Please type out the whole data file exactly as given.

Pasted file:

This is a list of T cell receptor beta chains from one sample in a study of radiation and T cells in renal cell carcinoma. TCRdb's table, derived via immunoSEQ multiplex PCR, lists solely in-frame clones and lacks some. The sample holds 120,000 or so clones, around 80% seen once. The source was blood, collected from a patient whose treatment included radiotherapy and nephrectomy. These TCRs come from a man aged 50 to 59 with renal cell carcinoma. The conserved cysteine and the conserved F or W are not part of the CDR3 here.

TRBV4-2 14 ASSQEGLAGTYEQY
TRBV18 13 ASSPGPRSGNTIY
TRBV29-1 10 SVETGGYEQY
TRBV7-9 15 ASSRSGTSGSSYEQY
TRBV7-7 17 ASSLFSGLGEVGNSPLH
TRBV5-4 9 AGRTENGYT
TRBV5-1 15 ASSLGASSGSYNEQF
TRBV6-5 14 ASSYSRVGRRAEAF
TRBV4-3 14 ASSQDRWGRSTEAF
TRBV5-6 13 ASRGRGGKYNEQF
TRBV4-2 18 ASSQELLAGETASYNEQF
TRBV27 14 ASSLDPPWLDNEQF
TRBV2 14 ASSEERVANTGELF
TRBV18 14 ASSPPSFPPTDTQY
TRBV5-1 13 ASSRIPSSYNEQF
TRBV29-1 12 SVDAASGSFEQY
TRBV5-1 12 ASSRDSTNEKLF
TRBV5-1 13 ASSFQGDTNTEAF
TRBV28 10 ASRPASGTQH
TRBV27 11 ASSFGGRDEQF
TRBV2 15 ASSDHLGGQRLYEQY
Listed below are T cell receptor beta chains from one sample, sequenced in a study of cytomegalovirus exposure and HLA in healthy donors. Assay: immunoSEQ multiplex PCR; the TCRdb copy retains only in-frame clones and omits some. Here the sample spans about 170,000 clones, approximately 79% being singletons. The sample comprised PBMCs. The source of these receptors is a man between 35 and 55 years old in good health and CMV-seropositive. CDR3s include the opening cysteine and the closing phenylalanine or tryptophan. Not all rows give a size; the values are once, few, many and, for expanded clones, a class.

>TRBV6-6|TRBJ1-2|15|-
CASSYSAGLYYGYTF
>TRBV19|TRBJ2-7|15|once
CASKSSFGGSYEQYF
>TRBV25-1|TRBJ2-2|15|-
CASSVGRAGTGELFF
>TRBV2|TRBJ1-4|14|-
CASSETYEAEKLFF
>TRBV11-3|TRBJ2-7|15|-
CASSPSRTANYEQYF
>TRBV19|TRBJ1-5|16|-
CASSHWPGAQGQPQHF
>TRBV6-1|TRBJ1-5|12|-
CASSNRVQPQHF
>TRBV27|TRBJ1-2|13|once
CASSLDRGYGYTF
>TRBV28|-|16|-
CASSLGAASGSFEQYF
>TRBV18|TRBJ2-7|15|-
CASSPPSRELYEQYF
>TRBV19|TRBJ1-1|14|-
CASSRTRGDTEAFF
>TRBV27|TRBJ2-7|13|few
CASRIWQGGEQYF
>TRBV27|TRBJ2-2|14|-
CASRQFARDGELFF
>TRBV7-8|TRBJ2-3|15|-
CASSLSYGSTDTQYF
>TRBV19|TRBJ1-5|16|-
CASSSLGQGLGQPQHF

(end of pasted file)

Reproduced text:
This is a list of T cell receptor beta chains from one sample in a study of radiation and T cells in renal cell carcinoma. TCRdb's table, derived via immunoSEQ multiplex PCR, lists solely in-frame clones and lacks some. The sample holds 120,000 or so clones, around 80% seen once. The source was blood, collected from a patient whose treatment included radiotherapy and nephrectomy. These TCRs come from a man aged 50 to 59 with renal cell carcinoma. The conserved cysteine and the conserved F or W are not part of the CDR3 here.

TRBV4-2 14 ASSQEGLAGTYEQY
TRBV18 13 ASSPGPRSGNTIY
TRBV29-1 10 SVETGGYEQY
TRBV7-9 15 ASSRSGTSGSSYEQY
TRBV7-7 17 ASSLFSGLGEVGNSPLH
TRBV5-4 9 AGRTENGYT
TRBV5-1 15 ASSLGASSGSYNEQF
TRBV6-5 14 ASSYSRVGRRAEAF
TRBV4-3 14 ASSQDRWGRSTEAF
TRBV5-6 13 ASRGRGGKYNEQF
TRBV4-2 18 ASSQELLAGETASYNEQF
TRBV27 14 ASSLDPPWLDNEQF
TRBV2 14 ASSEERVANTGELF
TRBV18 14 ASSPPSFPPTDTQY
TRBV5-1 13 ASSRIPSSYNEQF
TRBV29-1 12 SVDAASGSFEQY
TRBV5-1 12 ASSRDSTNEKLF
TRBV5-1 13 ASSFQGDTNTEAF
TRBV28 10 ASRPASGTQH
TRBV27 11 ASSFGGRDEQF
TRBV2 15 ASSDHLGGQRLYEQY
Listed below are T cell receptor beta chains from one sample, sequenced in a study of cytomegalovirus exposure and HLA in healthy donors. Assay: immunoSEQ multiplex PCR; the TCRdb copy retains only in-frame clones and omits some. Here the sample spans about 170,000 clones, approximately 79% being singletons. The sample comprised PBMCs. The source of these receptors is a man between 35 and 55 years old in good health and CMV-seropositive. CDR3s include the opening cysteine and the closing phenylalanine or tryptophan. Not all rows give a size; the values are once, few, many and, for expanded clones, a class.

>TRBV6-6|TRBJ1-2|15|-
CASSYSAGLYYGYTF
>TRBV19|TRBJ2-7|15|once
CASKSSFGGSYEQYF
>TRBV25-1|TRBJ2-2|15|-
CASSVGRAGTGELFF
>TRBV2|TRBJ1-4|14|-
CASSETYEAEKLFF
>TRBV11-3|TRBJ2-7|15|-
CASSPSRTANYEQYF
>TRBV19|TRBJ1-5|16|-
CASSHWPGAQGQPQHF
>TRBV6-1|TRBJ1-5|12|-
CASSNRVQPQHF
>TRBV27|TRBJ1-2|13|once
CASSLDRGYGYTF
>TRBV28|-|16|-
CASSLGAASGSFEQYF
>TRBV18|TRBJ2-7|15|-
CASSPPSRELYEQYF
>TRBV19|TRBJ1-1|14|-
CASSRTRGDTEAFF
>TRBV27|TRBJ2-7|13|few
CASRIWQGGEQYF
>TRBV27|TRBJ2-2|14|-
CASRQFARDGELFF
>TRBV7-8|TRBJ2-3|15|-
CASSLSYGSTDTQYF
>TRBV19|TRBJ1-5|16|-
CASSSLGQGLGQPQHF